This is, at least for me, an utter fallacy, and hypothetical situation based on lack of real facts. This must be exposed as such for effective and intelligent decisions to be made as regards this legislation. This issue carries real consequences which directly affect my life, should no further protections be made available to me as a fellow resident of this state and county.

In the course of my normal daily life, i regularly have to use public facilities such as toilets and locker rooms. I am an active person and use my community pool, gym, and locker room facilities as i wish and need to, and fairly often. As a legitimately transgendered woman, considered very well-adjusted, and following a "clinically correct" and clinically guided course of transition, I would never even consider the possibility of placing myself or others in any situation where any kind of inappropriate exposure would, or could, ever possibly occur.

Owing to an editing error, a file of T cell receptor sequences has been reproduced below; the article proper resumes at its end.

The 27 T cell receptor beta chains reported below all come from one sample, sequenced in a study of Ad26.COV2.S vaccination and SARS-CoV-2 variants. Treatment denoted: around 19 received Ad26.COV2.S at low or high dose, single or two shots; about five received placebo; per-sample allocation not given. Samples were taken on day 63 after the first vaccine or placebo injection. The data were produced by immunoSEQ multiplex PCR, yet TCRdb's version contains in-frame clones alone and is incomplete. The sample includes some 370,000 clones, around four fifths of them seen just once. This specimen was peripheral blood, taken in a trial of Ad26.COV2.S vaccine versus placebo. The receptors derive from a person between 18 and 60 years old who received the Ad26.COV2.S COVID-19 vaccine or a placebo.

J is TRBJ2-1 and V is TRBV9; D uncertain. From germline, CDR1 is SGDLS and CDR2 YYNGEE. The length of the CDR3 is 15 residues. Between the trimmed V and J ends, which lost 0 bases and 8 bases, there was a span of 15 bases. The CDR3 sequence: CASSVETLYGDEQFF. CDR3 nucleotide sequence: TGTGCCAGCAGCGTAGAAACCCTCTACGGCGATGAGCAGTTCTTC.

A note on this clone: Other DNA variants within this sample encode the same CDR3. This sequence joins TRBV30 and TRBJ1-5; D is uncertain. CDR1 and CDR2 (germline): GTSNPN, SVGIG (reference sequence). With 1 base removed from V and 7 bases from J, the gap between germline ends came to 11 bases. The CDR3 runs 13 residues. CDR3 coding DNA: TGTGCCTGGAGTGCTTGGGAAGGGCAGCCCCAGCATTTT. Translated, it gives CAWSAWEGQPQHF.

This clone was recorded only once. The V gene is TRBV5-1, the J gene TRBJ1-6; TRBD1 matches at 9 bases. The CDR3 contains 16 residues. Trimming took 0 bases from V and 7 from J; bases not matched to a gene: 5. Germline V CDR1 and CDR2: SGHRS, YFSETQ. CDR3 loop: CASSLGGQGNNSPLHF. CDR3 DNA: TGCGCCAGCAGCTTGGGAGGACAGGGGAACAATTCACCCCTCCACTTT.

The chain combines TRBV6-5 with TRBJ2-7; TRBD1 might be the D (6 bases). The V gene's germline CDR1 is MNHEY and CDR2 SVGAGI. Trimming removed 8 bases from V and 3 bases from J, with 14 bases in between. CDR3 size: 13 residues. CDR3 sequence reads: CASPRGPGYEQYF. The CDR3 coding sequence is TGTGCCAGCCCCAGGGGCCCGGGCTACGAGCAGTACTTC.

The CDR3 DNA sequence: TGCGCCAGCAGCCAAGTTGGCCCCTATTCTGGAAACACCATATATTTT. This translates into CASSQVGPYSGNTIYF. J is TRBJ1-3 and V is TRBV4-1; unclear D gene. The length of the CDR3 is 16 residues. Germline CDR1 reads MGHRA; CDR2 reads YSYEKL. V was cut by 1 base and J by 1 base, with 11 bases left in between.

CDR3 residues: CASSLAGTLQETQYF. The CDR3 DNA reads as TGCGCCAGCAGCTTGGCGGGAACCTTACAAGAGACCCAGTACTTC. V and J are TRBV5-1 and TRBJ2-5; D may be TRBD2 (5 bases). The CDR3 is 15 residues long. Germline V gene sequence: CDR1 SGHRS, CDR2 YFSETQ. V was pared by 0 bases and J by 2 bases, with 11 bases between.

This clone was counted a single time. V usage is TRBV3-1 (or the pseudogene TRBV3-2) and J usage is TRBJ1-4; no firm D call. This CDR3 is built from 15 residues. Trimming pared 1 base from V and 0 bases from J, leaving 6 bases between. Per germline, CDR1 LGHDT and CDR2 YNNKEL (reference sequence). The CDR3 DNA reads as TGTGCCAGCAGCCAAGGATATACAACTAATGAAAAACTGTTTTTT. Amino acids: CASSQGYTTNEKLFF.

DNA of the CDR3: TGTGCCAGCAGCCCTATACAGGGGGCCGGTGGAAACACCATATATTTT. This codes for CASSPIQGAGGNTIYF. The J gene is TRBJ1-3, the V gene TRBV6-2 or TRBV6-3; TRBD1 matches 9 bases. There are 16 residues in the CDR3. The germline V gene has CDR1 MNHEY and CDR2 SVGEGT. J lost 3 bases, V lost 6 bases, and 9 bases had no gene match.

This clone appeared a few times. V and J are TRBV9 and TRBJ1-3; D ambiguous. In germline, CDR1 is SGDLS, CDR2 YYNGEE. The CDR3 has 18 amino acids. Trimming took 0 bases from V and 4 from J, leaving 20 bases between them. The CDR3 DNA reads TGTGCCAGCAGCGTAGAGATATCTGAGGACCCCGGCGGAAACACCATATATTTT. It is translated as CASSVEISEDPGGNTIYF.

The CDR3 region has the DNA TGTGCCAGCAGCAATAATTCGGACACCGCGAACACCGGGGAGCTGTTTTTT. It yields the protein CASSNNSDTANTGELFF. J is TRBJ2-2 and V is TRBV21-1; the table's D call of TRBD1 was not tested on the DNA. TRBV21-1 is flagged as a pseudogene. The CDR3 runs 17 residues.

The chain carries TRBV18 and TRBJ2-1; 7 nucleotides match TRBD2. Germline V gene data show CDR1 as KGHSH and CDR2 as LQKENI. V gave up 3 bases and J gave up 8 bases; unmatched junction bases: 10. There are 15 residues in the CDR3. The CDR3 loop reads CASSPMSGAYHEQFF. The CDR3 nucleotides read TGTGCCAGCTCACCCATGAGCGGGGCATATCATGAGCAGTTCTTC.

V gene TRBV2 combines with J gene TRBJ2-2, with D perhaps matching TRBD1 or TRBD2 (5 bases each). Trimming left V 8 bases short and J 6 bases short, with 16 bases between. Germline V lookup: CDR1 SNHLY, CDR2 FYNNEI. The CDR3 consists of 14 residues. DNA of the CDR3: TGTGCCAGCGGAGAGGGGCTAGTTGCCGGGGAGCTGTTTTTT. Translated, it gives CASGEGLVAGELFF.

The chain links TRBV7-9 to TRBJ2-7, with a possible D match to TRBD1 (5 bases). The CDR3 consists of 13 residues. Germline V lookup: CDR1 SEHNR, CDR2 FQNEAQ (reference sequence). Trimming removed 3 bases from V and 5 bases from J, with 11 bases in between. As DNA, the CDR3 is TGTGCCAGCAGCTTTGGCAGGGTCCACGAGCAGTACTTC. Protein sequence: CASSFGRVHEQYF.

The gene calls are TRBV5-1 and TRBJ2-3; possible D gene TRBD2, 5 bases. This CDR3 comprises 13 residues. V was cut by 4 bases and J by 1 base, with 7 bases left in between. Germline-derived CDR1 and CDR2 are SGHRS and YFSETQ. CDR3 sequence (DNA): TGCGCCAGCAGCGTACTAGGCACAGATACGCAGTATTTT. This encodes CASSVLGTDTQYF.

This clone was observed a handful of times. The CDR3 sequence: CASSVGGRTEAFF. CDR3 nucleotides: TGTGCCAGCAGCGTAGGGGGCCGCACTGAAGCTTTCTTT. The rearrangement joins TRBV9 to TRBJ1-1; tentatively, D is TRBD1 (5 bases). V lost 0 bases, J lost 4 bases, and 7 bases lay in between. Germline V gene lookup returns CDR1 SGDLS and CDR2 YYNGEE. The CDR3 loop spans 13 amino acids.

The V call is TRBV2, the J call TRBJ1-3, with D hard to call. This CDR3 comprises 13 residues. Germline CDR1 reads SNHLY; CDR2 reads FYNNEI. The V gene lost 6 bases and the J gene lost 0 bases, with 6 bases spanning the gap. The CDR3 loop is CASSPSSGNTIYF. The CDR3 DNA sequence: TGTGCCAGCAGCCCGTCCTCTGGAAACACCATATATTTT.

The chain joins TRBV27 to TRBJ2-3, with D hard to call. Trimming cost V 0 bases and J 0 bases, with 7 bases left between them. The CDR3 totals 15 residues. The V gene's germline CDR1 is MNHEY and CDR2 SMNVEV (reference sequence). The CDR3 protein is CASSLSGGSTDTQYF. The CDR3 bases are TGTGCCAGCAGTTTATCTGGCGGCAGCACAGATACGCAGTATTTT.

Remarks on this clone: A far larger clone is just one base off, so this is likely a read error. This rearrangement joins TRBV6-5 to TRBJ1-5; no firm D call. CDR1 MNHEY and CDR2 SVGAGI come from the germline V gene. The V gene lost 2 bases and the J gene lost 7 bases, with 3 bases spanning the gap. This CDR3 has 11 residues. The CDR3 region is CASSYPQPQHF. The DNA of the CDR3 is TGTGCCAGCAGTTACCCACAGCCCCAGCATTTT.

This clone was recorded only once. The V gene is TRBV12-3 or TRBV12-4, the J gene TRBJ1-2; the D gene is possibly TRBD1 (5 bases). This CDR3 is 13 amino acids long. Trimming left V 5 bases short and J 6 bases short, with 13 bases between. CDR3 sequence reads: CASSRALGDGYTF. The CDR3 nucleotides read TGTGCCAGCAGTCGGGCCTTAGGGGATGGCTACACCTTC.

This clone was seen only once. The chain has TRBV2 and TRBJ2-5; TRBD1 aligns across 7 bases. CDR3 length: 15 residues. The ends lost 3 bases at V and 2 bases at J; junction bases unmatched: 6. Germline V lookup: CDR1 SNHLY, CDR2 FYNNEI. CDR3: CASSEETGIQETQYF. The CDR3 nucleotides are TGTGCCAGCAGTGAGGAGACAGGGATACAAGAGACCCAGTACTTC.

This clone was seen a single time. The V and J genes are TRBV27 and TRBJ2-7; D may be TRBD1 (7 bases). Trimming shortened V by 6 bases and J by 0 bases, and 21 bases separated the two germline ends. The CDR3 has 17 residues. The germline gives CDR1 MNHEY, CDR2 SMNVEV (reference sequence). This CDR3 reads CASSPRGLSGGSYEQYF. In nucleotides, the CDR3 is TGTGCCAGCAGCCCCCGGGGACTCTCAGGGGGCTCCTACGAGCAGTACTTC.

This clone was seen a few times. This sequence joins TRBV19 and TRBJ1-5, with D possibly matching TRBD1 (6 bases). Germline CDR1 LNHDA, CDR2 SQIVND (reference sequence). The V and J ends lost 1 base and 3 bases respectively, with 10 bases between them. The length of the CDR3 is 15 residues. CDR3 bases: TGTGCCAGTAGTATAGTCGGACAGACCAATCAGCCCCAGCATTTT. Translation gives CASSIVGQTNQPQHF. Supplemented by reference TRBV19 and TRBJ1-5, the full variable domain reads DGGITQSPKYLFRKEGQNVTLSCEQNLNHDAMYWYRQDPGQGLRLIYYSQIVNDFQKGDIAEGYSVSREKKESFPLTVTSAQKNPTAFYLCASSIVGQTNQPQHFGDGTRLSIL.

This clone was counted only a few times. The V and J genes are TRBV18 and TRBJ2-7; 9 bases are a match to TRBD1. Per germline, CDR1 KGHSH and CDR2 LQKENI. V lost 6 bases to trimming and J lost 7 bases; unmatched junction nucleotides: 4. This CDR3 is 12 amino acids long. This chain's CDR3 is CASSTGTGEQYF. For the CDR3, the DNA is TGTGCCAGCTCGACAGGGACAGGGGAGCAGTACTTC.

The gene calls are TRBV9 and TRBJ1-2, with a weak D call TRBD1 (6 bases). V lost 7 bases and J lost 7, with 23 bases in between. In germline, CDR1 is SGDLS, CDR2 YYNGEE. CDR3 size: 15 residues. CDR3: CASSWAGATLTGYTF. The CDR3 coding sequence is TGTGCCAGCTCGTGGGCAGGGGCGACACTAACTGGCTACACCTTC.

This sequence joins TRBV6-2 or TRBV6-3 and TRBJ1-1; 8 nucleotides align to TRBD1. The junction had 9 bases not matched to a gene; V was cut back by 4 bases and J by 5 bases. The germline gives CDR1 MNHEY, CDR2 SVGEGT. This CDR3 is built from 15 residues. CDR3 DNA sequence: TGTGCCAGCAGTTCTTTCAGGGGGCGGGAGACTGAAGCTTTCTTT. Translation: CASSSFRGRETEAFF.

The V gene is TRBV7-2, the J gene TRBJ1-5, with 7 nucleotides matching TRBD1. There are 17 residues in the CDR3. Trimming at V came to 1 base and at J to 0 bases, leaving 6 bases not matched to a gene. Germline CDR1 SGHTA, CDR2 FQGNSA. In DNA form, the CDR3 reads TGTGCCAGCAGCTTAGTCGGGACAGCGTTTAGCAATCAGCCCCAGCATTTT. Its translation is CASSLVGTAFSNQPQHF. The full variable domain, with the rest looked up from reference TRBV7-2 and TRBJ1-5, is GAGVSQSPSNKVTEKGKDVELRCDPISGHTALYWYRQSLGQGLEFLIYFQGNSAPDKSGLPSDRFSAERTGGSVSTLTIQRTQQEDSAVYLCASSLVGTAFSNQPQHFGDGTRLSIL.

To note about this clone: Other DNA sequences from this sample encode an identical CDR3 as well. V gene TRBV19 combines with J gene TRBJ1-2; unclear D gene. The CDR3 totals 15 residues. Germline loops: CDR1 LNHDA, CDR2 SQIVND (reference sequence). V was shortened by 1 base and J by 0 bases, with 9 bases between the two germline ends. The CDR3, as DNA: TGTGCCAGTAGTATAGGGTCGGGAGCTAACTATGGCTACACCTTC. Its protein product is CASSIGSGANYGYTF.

When using public facilities, all of which always have closed stalls and/or private changing areas which also lock or have full curtains, it would never cross my mind to be less than dignified or reckless, much less openly invite or consider any sort of exposure which might place my life and the sensilbilites of others in danger or question whatsoever. I am there to do one thing and one thing only. Use the facilities as every other woman does, in as normal, relaxed, and inconspicous a manner as possible, and leave.

Should i have to be forced to consider endangering my own self by using male locker and restroom facilities when i live as 'normal' a life as possible, as any other woman in this country does ? That is unreasonable at best, and puts me personally at severe and very real risk for hate crimes such as assault or rape, conflicts, humiliation, and further ridicule, as well as completely compromising any validity that I've gained by openly and successfully living as an intelligent, well-adjusted, and professional woman in public society for several years now.

I have every right and legitimate reason to use the same facilities as every other woman does. I do so in a discreet and quiet manner without exception, and present a threat to no one, in any way, shape, or form whatsoever.